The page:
”In Western societies today efficiency is a virtue”
David Hull 1988, Science as a process.
This passage lodged itself in my memory when I re-read his book for the third time. It was summer. We had just traveled to Australia (so technically winter, but in Brisbane, who would know), and I was spending jet-lag recovery on a sofa on the porch of the gigantic queenslander where we were staying.
I had never thought of it as a virtue, but just as something that just was something given (as we so often do with the norms we culturally inherit). But it isn’t. It is something we have decided to value (hey, more bang for the buck, more things done, more answers, what is not to like?) Nevertheless it is a virtue, rather than a key to discovery.
This was a few years into the reproducibility crisis, and a lot of discussion had been on the waste inherent in producing under powered studies. It was a waste of money. It was a waste of participants time. It was a waste of researcher’s time trying to build on results that might have just as well been so much noise. It could even be harmful and wasteful for the public when interventions were created built on research with questionable results. Think implicit bias training, or inefficient medications with bad side-effects, to bring up some examples.
I agree to some extent. If we are going to go through the considerable effort that goes into running studies, of course we should do what we can to make sure we can get a reasonable answer out of it, even when nature perhaps says “nope”.
But, this virtue also has down-sides, and in the recent symposium from the Center for Open Science, one of the speakers, I think it was David Peterson talked about how meta-science has in part focused on efficiency, how this is strategically good (funders would really get behind an efficiency argument), but that it also has some strong drawbacks. As he pointed out, efficient is something you can be when you have a clear goal, and a good background that can be effectivized, but this is really not always what is conducive for doing good science. The truth may be out there, but we often only have vague guesses about what it may be.
I was always very ambivalent about the efficiency argument. Efficiency is brittle. It works in a highly structured and stable environment, but slight changes and it all comes crashing down. What you want is robust, and robust has a lot of redundancies.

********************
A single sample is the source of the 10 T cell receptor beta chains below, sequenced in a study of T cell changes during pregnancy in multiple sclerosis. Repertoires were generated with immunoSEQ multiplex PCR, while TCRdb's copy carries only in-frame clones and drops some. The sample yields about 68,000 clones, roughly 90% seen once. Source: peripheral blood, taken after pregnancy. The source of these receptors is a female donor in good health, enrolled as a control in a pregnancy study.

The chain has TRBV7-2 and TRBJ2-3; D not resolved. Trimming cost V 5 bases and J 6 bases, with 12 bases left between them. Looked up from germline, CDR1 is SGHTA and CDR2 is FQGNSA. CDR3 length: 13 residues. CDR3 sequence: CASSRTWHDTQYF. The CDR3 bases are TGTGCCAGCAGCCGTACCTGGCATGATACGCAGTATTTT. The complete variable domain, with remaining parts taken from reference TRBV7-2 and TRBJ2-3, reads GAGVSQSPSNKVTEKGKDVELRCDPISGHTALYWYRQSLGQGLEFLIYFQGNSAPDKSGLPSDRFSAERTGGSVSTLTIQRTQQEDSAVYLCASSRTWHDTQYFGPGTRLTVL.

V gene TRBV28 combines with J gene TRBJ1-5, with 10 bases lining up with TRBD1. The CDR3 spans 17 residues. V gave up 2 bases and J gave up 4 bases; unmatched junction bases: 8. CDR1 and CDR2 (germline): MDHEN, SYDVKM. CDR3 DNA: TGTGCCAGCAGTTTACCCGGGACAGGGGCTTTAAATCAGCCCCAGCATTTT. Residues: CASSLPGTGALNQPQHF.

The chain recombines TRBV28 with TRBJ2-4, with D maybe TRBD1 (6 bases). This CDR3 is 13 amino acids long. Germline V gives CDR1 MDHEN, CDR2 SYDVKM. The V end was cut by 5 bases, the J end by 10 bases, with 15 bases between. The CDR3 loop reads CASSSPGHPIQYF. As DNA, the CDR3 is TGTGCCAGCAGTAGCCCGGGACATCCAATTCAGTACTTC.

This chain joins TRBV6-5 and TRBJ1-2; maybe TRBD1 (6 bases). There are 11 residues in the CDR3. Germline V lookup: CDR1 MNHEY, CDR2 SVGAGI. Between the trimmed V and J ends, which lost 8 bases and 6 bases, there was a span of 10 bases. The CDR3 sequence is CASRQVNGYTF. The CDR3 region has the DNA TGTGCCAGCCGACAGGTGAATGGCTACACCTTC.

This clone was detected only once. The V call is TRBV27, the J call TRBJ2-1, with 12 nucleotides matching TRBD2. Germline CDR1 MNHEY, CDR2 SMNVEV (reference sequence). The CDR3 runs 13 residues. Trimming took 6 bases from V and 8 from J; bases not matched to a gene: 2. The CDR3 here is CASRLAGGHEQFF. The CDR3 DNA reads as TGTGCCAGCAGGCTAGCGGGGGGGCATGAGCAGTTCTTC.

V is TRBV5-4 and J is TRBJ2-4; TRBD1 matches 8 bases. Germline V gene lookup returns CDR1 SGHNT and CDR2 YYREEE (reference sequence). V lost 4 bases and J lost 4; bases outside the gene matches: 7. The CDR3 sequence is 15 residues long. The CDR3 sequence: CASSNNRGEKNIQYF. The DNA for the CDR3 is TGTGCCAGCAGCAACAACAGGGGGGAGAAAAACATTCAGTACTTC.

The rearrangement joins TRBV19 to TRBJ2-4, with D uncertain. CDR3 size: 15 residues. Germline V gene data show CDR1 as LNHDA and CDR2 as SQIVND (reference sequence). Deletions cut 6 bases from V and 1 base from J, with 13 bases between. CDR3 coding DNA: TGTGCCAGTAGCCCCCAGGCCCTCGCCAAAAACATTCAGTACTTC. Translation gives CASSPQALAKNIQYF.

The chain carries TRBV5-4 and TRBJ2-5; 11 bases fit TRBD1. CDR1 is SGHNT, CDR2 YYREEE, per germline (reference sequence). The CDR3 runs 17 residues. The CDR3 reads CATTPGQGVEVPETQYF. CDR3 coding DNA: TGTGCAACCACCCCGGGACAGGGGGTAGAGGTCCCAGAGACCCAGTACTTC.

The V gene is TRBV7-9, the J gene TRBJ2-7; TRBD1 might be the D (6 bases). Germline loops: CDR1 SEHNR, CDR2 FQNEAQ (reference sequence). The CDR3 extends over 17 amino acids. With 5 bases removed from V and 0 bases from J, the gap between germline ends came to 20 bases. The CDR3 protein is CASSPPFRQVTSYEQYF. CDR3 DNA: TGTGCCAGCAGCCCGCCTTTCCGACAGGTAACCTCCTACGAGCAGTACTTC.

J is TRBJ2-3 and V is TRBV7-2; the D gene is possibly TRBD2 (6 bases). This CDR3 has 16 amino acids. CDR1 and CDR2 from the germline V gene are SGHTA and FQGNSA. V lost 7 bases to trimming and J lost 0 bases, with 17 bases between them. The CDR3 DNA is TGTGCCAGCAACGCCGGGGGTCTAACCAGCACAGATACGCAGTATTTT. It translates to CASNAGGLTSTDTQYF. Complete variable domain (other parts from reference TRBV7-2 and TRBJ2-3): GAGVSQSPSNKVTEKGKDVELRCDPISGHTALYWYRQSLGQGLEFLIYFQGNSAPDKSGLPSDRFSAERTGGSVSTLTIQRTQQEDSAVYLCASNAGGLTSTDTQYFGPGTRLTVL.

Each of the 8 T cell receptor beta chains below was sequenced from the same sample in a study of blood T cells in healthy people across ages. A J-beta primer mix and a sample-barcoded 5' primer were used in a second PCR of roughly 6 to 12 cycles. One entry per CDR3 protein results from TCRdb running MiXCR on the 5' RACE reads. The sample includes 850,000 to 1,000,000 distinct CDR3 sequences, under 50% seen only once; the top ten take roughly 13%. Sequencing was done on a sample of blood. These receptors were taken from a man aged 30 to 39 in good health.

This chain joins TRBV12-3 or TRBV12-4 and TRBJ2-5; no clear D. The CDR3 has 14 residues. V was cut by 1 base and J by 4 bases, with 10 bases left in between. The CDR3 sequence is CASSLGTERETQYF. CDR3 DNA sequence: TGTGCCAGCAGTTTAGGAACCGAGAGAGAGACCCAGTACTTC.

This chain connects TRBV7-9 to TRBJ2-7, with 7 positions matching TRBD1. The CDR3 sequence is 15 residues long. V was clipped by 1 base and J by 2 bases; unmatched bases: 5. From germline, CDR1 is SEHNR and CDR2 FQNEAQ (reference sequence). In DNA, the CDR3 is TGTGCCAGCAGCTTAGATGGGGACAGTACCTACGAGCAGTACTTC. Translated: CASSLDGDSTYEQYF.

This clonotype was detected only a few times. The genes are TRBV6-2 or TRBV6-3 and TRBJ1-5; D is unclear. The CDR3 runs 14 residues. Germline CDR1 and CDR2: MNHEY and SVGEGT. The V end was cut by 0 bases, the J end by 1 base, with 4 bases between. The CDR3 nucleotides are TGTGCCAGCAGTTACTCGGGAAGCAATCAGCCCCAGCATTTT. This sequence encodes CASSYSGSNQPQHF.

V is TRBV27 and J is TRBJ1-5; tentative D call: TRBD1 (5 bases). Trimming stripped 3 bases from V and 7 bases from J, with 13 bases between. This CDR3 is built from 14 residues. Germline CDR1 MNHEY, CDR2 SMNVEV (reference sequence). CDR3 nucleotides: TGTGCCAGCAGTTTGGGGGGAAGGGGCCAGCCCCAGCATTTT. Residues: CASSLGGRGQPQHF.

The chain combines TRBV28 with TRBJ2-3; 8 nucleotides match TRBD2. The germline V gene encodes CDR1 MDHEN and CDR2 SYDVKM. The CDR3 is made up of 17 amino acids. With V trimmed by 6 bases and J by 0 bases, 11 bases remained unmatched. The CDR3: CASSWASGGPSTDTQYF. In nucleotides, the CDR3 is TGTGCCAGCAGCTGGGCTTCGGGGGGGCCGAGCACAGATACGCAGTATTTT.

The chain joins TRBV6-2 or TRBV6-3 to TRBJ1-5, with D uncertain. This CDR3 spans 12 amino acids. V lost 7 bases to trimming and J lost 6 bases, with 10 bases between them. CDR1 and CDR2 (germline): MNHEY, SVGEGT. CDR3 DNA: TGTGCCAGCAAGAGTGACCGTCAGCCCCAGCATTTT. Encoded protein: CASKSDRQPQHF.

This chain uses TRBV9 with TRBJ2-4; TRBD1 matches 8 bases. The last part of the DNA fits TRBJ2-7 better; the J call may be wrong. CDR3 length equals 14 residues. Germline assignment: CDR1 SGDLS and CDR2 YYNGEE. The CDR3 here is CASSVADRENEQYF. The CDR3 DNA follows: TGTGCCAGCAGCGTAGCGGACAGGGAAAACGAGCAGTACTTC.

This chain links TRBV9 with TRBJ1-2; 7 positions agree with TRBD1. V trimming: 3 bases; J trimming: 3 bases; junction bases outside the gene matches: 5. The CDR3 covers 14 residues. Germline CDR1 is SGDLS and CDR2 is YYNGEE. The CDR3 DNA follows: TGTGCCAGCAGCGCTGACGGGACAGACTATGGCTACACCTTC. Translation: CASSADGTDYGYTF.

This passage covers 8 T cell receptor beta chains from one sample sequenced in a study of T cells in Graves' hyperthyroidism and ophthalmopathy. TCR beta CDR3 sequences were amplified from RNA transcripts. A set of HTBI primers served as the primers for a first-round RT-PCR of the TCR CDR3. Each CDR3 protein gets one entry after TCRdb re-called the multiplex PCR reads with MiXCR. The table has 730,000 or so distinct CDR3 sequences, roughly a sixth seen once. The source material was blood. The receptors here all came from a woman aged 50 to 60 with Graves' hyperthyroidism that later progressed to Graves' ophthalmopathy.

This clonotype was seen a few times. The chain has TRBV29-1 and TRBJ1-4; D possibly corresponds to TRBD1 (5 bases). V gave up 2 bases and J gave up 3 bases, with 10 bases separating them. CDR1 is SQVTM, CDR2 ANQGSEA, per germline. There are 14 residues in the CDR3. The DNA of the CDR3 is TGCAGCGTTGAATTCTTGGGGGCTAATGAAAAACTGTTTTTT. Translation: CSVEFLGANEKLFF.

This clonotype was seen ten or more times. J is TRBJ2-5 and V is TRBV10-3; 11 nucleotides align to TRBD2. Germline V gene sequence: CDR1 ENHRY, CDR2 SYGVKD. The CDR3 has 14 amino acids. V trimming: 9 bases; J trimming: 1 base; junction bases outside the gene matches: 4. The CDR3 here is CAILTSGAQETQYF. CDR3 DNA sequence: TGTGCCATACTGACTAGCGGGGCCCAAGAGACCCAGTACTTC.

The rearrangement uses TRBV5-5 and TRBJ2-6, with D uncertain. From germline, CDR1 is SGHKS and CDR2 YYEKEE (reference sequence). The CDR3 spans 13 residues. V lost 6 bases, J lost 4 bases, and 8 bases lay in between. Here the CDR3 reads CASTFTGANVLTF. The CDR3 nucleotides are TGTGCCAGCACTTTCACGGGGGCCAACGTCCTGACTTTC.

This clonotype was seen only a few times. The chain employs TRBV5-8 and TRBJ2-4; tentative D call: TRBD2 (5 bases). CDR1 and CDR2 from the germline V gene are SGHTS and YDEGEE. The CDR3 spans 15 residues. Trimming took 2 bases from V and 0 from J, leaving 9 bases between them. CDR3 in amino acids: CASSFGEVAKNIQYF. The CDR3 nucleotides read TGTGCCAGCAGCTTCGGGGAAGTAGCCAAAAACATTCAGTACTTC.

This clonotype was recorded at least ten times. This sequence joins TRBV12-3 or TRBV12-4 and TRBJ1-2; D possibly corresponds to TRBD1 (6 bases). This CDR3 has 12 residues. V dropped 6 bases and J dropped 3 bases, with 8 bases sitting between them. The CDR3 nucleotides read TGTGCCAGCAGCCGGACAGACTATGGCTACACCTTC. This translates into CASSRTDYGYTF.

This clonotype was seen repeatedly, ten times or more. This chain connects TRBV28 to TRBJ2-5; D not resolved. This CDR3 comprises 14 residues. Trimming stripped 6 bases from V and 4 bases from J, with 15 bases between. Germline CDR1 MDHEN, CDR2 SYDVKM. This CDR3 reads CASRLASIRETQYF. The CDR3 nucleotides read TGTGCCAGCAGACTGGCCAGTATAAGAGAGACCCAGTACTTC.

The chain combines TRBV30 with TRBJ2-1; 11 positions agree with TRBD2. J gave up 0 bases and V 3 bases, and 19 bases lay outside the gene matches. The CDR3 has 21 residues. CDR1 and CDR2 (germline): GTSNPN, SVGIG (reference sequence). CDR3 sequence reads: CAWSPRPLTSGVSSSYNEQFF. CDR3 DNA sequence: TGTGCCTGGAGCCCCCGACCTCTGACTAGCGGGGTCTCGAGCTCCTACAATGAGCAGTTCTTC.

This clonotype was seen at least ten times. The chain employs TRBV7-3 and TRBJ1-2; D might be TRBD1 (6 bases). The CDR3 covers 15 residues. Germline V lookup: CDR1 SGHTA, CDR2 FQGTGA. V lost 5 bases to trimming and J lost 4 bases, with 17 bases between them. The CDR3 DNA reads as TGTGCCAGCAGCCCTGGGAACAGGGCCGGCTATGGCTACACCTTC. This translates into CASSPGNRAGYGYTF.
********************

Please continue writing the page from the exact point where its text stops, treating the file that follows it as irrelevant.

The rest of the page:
I’m also not sure if efficiency is conducive to do science. I’m reminded of an account I read many years back (the source is since long forgotten) about experimenting with genetic algorithms. As the algorithm was chugging away towards some solution, there were lots of dead branches, things that went nowhere, items that weren’t used. So they tried to remove these things, and run the algorithm again. And, it didn’t end up in the same place. It seems like all those non-producing things were needed in order to find a solution.
I’m also reminded about reading histories of science. Right now I’m going through Hassok Chang’s book “inventing temperature” (thanks Berna Devezer for the tip). I haven’t come far, but he begins chronicling the work on finding some kind of fixed point that could be used for calibrating thermometers. There were lots of suggestions, where people thought temperature might be constant enough to be used. He spends a lot of time discussing work on figuring out the temperature of boiling water, with stretches into super heating, using different kinds of materials in the vessels, what is meant by boiling – when it first start to move, or when it is full on roiling away? Some of these ending up being side-tracks (how high can you heat water without boiling?). I had no idea so much went into coming up with something I have used since I was a kid, and that I confidently though were on a ratio scale, and even an absolute scale considering the Kelvin measure. But, of course it does. The same thing is the case with discoveries that we now simply teach as facts to high-school students, without going in to all that went into establishing something that could be measured with some precision.
We shouldn’t expect that working at the edge of science – as we likely hope we are doing – should be efficient and not lead into a lot of dead end rabbit holes.
I end with the continuation of the Hull passage that follows the quote above.
“One periodically hears rumbles of discontent about how much money is wasted in science through the support of unproductive scientists. If 95 percent of all citations are to works published by 5 percent of the practicing scientists, why waste so much money supporting all those third-raters? Would not science be improved if we made it more efficient?
Perhaps it is only mindless romanticism, but the call for efficiency in the production of great works of art is likely to strike most of us as worse than wrong headed. The same may be true for the more creative aspects of science. It may just be possible that creative processes of all sorts are inherently inefficient and that attempts to make them too efficient are likely to destroy them. Some support is lent to this hypothesis by the character of biological evolution in the creation of new species and the incredible array of adaptations exhibited by organisms. The vast majority of germ cells produce never unite to form zygotes, the vast majority of zygotes never reach sexual maturity, and so on. Of the thousands of sexual adults released from a termite hill, only one or two ever succeed in founding a new colony. The God of the Galapagos is anything but the Protestant God of waste not, want not. “